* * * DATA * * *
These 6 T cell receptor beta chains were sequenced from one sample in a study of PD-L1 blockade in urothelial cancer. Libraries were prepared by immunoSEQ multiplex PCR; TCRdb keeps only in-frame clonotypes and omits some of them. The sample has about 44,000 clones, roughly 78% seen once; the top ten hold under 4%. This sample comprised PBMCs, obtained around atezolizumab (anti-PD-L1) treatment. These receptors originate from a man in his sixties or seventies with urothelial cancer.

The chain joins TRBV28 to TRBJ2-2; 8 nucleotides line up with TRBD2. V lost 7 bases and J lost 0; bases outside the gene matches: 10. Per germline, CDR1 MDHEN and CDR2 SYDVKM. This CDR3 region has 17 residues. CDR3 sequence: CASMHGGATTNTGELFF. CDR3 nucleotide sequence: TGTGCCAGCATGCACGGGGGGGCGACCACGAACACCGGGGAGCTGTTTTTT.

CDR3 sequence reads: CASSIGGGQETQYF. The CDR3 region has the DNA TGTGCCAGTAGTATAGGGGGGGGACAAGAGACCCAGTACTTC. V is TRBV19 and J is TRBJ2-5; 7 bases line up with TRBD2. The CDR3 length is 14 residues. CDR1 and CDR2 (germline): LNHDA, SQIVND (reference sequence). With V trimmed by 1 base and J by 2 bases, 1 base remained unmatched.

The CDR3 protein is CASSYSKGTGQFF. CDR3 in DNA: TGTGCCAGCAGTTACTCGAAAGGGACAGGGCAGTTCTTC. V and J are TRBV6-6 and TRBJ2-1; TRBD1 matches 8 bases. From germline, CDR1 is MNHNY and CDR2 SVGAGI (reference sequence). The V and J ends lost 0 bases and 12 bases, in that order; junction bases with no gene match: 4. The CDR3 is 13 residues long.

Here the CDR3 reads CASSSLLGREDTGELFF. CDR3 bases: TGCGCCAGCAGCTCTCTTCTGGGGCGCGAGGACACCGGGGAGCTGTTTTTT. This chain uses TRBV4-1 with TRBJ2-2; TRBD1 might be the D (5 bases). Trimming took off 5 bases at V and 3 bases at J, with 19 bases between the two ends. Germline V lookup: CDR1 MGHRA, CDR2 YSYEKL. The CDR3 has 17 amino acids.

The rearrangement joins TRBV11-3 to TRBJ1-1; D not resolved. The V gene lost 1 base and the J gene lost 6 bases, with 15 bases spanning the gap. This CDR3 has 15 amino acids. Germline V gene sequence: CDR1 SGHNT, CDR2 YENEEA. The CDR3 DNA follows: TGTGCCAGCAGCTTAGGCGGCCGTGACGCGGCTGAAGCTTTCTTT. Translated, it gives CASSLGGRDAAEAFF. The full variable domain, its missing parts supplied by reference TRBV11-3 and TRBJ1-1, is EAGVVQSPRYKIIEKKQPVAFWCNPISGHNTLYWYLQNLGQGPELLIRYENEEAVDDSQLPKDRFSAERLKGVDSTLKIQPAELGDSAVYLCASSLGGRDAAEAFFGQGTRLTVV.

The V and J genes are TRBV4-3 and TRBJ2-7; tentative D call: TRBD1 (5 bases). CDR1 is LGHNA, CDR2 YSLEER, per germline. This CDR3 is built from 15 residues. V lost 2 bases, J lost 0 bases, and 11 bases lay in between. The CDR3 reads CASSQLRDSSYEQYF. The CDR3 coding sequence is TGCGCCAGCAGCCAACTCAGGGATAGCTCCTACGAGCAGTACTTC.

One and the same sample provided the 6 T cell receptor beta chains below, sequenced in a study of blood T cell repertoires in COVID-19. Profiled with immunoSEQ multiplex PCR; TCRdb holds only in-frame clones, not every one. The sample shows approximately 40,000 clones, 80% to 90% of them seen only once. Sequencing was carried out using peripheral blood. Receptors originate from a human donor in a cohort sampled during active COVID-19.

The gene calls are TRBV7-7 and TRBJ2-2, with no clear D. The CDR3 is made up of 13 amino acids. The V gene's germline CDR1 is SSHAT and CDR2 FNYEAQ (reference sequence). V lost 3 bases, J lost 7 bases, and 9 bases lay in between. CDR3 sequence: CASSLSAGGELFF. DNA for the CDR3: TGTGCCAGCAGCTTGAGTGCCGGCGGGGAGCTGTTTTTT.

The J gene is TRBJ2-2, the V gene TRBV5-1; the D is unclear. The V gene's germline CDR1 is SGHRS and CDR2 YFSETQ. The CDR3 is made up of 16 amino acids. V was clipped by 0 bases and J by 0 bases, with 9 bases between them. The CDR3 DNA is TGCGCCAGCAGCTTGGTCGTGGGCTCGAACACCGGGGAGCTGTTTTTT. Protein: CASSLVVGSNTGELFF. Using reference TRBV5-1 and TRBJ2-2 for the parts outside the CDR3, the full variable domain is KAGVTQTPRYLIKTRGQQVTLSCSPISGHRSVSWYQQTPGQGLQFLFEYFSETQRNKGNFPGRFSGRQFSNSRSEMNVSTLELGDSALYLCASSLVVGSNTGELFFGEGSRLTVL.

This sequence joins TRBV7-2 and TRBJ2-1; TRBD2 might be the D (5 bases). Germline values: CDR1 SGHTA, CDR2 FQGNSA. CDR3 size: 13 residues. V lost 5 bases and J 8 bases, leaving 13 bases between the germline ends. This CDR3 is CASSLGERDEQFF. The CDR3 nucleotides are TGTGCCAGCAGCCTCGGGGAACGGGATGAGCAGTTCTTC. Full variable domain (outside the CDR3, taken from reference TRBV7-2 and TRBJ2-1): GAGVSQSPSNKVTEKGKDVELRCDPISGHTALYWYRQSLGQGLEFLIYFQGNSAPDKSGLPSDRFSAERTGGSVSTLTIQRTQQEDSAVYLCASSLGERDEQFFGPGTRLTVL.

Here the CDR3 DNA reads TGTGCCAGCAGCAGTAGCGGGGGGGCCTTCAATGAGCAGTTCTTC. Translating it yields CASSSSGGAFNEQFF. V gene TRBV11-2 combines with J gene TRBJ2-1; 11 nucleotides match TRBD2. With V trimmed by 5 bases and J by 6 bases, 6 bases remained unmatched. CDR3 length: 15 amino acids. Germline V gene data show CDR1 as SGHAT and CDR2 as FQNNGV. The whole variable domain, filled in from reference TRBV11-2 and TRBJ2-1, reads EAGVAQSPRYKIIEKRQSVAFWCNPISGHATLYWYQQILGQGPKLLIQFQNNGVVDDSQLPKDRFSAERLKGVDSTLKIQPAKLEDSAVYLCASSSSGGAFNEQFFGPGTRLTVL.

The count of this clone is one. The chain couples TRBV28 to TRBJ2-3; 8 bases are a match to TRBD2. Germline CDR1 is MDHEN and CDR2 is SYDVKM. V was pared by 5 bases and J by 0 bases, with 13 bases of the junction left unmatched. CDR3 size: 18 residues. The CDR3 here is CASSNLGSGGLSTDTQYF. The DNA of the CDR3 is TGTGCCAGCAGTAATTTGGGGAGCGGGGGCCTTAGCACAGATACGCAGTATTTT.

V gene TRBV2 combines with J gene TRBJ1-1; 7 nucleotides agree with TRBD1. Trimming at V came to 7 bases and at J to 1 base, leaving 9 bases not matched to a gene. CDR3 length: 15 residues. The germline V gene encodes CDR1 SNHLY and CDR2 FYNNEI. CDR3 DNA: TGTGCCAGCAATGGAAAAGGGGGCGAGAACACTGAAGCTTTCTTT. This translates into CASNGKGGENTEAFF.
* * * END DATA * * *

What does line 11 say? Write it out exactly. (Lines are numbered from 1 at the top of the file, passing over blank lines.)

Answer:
This sequence joins TRBV7-2 and TRBJ2-1; TRBD2 might be the D (5 bases). Germline values: CDR1 SGHTA, CDR2 FQGNSA. CDR3 size: 13 residues. V lost 5 bases and J 8 bases, leaving 13 bases between the germline ends. This CDR3 is CASSLGERDEQFF. The CDR3 nucleotides are TGTGCCAGCAGCCTCGGGGAACGGGATGAGCAGTTCTTC. Full variable domain (outside the CDR3, taken from reference TRBV7-2 and TRBJ2-1): GAGVSQSPSNKVTEKGKDVELRCDPISGHTALYWYRQSLGQGLEFLIYFQGNSAPDKSGLPSDRFSAERTGGSVSTLTIQRTQQEDSAVYLCASSLGERDEQFFGPGTRLTVL.